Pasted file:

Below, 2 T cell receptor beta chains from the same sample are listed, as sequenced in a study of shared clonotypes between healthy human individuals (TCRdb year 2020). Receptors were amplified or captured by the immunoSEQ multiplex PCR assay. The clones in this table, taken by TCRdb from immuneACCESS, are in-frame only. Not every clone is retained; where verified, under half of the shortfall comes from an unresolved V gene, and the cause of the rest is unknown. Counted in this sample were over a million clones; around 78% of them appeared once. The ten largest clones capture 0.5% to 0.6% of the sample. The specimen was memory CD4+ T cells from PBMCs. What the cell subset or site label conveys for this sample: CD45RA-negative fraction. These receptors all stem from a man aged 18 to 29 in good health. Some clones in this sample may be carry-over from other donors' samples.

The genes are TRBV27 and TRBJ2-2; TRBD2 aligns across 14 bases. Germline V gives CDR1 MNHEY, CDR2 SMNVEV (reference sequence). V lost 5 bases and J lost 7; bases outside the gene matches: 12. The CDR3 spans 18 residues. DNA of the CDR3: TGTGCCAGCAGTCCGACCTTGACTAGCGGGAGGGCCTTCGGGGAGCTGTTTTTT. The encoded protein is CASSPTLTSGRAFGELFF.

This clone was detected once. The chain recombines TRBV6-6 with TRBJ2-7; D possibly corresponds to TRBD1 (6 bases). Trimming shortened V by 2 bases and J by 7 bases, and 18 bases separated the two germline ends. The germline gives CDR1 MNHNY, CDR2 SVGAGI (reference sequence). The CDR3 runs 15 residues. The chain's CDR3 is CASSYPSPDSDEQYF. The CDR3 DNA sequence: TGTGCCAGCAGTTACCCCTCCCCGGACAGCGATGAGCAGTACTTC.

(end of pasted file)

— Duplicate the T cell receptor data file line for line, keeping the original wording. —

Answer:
Below, 2 T cell receptor beta chains from the same sample are listed, as sequenced in a study of shared clonotypes between healthy human individuals (TCRdb year 2020). Receptors were amplified or captured by the immunoSEQ multiplex PCR assay. The clones in this table, taken by TCRdb from immuneACCESS, are in-frame only. Not every clone is retained; where verified, under half of the shortfall comes from an unresolved V gene, and the cause of the rest is unknown. Counted in this sample were over a million clones; around 78% of them appeared once. The ten largest clones capture 0.5% to 0.6% of the sample. The specimen was memory CD4+ T cells from PBMCs. What the cell subset or site label conveys for this sample: CD45RA-negative fraction. These receptors all stem from a man aged 18 to 29 in good health. Some clones in this sample may be carry-over from other donors' samples.

The genes are TRBV27 and TRBJ2-2; TRBD2 aligns across 14 bases. Germline V gives CDR1 MNHEY, CDR2 SMNVEV (reference sequence). V lost 5 bases and J lost 7; bases outside the gene matches: 12. The CDR3 spans 18 residues. DNA of the CDR3: TGTGCCAGCAGTCCGACCTTGACTAGCGGGAGGGCCTTCGGGGAGCTGTTTTTT. The encoded protein is CASSPTLTSGRAFGELFF.

This clone was detected once. The chain recombines TRBV6-6 with TRBJ2-7; D possibly corresponds to TRBD1 (6 bases). Trimming shortened V by 2 bases and J by 7 bases, and 18 bases separated the two germline ends. The germline gives CDR1 MNHNY, CDR2 SVGAGI (reference sequence). The CDR3 runs 15 residues. The chain's CDR3 is CASSYPSPDSDEQYF. The CDR3 DNA sequence: TGTGCCAGCAGTTACCCCTCCCCGGACAGCGATGAGCAGTACTTC.